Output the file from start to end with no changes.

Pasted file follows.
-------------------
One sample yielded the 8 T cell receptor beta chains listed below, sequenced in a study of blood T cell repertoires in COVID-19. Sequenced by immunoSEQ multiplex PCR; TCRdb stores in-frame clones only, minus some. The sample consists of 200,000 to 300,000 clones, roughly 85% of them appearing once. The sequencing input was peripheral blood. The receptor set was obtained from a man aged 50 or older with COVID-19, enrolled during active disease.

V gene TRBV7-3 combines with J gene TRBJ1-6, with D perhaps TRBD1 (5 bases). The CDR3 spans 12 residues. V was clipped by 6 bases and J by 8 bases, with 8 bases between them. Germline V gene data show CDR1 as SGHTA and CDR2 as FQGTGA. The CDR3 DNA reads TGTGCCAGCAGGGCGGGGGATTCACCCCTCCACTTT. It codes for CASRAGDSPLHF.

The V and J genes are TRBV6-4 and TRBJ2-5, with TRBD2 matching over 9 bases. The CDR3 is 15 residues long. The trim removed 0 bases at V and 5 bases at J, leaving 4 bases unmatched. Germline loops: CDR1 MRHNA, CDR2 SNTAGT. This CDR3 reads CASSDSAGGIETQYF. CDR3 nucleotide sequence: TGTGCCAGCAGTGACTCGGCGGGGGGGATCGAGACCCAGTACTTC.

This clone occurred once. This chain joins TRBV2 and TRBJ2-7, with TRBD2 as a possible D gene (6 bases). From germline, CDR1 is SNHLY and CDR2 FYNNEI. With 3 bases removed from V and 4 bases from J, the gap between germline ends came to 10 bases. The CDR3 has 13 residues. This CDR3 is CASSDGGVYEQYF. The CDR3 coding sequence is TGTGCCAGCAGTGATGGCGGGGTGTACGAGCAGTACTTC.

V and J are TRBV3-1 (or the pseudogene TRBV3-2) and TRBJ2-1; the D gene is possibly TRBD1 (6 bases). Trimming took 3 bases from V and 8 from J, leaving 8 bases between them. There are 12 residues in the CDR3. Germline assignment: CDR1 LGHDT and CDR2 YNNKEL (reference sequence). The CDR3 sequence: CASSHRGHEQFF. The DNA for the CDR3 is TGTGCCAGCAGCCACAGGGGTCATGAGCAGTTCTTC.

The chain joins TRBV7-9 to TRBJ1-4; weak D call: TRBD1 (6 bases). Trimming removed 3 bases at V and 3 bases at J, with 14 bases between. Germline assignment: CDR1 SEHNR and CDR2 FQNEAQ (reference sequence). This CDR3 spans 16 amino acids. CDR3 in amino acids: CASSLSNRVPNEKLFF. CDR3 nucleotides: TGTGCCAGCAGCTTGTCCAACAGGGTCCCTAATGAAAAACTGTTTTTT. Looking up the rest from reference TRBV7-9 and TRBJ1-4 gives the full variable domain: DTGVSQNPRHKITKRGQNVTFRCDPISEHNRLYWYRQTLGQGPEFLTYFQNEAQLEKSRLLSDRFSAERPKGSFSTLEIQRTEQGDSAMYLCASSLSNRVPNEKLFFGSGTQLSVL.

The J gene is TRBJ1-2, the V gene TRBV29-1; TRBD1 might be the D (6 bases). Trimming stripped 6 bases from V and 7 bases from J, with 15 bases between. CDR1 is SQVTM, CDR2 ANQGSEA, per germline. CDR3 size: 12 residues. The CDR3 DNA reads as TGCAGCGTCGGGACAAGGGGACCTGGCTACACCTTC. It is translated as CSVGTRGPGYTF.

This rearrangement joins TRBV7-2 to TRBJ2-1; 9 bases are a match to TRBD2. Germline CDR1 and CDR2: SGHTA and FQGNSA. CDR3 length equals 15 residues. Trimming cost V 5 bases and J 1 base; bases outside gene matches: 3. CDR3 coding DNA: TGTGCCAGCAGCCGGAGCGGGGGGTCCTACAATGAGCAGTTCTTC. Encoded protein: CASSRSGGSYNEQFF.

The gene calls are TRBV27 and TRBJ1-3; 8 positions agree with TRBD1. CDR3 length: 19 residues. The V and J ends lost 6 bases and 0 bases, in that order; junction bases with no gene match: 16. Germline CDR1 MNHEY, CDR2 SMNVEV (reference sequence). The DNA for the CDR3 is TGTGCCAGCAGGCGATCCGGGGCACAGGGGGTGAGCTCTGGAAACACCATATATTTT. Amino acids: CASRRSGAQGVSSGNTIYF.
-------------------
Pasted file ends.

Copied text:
One sample yielded the 8 T cell receptor beta chains listed below, sequenced in a study of blood T cell repertoires in COVID-19. Sequenced by immunoSEQ multiplex PCR; TCRdb stores in-frame clones only, minus some. The sample consists of 200,000 to 300,000 clones, roughly 85% of them appearing once. The sequencing input was peripheral blood. The receptor set was obtained from a man aged 50 or older with COVID-19, enrolled during active disease.

V gene TRBV7-3 combines with J gene TRBJ1-6, with D perhaps TRBD1 (5 bases). The CDR3 spans 12 residues. V was clipped by 6 bases and J by 8 bases, with 8 bases between them. Germline V gene data show CDR1 as SGHTA and CDR2 as FQGTGA. The CDR3 DNA reads TGTGCCAGCAGGGCGGGGGATTCACCCCTCCACTTT. It codes for CASRAGDSPLHF.

The V and J genes are TRBV6-4 and TRBJ2-5, with TRBD2 matching over 9 bases. The CDR3 is 15 residues long. The trim removed 0 bases at V and 5 bases at J, leaving 4 bases unmatched. Germline loops: CDR1 MRHNA, CDR2 SNTAGT. This CDR3 reads CASSDSAGGIETQYF. CDR3 nucleotide sequence: TGTGCCAGCAGTGACTCGGCGGGGGGGATCGAGACCCAGTACTTC.

This clone occurred once. This chain joins TRBV2 and TRBJ2-7, with TRBD2 as a possible D gene (6 bases). From germline, CDR1 is SNHLY and CDR2 FYNNEI. With 3 bases removed from V and 4 bases from J, the gap between germline ends came to 10 bases. The CDR3 has 13 residues. This CDR3 is CASSDGGVYEQYF. The CDR3 coding sequence is TGTGCCAGCAGTGATGGCGGGGTGTACGAGCAGTACTTC.

V and J are TRBV3-1 (or the pseudogene TRBV3-2) and TRBJ2-1; the D gene is possibly TRBD1 (6 bases). Trimming took 3 bases from V and 8 from J, leaving 8 bases between them. There are 12 residues in the CDR3. Germline assignment: CDR1 LGHDT and CDR2 YNNKEL (reference sequence). The CDR3 sequence: CASSHRGHEQFF. The DNA for the CDR3 is TGTGCCAGCAGCCACAGGGGTCATGAGCAGTTCTTC.

The chain joins TRBV7-9 to TRBJ1-4; weak D call: TRBD1 (6 bases). Trimming removed 3 bases at V and 3 bases at J, with 14 bases between. Germline assignment: CDR1 SEHNR and CDR2 FQNEAQ (reference sequence). This CDR3 spans 16 amino acids. CDR3 in amino acids: CASSLSNRVPNEKLFF. CDR3 nucleotides: TGTGCCAGCAGCTTGTCCAACAGGGTCCCTAATGAAAAACTGTTTTTT. Looking up the rest from reference TRBV7-9 and TRBJ1-4 gives the full variable domain: DTGVSQNPRHKITKRGQNVTFRCDPISEHNRLYWYRQTLGQGPEFLTYFQNEAQLEKSRLLSDRFSAERPKGSFSTLEIQRTEQGDSAMYLCASSLSNRVPNEKLFFGSGTQLSVL.

The J gene is TRBJ1-2, the V gene TRBV29-1; TRBD1 might be the D (6 bases). Trimming stripped 6 bases from V and 7 bases from J, with 15 bases between. CDR1 is SQVTM, CDR2 ANQGSEA, per germline. CDR3 size: 12 residues. The CDR3 DNA reads as TGCAGCGTCGGGACAAGGGGACCTGGCTACACCTTC. It is translated as CSVGTRGPGYTF.

This rearrangement joins TRBV7-2 to TRBJ2-1; 9 bases are a match to TRBD2. Germline CDR1 and CDR2: SGHTA and FQGNSA. CDR3 length equals 15 residues. Trimming cost V 5 bases and J 1 base; bases outside gene matches: 3. CDR3 coding DNA: TGTGCCAGCAGCCGGAGCGGGGGGTCCTACAATGAGCAGTTCTTC. Encoded protein: CASSRSGGSYNEQFF.

The gene calls are TRBV27 and TRBJ1-3; 8 positions agree with TRBD1. CDR3 length: 19 residues. The V and J ends lost 6 bases and 0 bases, in that order; junction bases with no gene match: 16. Germline CDR1 MNHEY, CDR2 SMNVEV (reference sequence). The DNA for the CDR3 is TGTGCCAGCAGGCGATCCGGGGCACAGGGGGTGAGCTCTGGAAACACCATATATTTT. Amino acids: CASRRSGAQGVSSGNTIYF.